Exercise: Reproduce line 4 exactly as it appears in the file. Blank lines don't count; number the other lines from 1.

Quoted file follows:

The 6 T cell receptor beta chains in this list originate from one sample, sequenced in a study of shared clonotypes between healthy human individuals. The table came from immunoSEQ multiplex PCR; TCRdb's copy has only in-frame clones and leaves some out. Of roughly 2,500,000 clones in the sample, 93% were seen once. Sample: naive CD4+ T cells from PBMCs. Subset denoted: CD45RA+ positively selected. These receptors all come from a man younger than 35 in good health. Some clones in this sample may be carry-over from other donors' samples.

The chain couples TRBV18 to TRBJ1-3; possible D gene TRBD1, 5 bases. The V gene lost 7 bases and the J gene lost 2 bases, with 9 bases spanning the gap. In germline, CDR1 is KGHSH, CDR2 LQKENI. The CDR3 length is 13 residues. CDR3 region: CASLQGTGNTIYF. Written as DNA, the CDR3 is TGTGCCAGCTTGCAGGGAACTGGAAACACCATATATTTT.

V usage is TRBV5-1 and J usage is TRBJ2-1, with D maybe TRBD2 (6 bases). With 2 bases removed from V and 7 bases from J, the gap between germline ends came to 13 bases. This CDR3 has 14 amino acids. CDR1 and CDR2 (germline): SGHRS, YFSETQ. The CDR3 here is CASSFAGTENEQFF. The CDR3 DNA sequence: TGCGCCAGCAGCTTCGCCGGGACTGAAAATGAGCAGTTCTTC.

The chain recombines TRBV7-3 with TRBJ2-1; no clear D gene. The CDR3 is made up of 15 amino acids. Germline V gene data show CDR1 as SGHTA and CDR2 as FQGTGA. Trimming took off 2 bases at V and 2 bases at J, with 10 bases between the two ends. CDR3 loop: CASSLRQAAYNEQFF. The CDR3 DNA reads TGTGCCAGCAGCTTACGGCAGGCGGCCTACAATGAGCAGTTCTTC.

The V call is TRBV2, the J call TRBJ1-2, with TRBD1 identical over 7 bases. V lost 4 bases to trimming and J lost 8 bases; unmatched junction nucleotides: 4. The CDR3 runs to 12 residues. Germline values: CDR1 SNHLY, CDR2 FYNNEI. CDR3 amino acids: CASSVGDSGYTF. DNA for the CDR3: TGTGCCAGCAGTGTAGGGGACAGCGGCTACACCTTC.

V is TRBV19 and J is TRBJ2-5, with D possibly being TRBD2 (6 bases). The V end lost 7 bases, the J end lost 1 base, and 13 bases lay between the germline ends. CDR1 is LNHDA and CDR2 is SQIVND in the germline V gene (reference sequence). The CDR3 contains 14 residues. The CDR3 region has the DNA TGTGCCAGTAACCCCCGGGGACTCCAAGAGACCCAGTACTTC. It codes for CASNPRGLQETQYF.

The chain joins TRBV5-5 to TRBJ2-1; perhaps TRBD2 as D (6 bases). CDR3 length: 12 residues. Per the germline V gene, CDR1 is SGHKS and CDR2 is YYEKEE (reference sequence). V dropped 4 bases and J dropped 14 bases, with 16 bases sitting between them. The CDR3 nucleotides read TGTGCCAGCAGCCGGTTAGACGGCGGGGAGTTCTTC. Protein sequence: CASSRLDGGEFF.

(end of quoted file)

The chain recombines TRBV7-3 with TRBJ2-1; no clear D gene. The CDR3 is made up of 15 amino acids. Germline V gene data show CDR1 as SGHTA and CDR2 as FQGTGA. Trimming took off 2 bases at V and 2 bases at J, with 10 bases between the two ends. CDR3 loop: CASSLRQAAYNEQFF. The CDR3 DNA reads TGTGCCAGCAGCTTACGGCAGGCGGCCTACAATGAGCAGTTCTTC.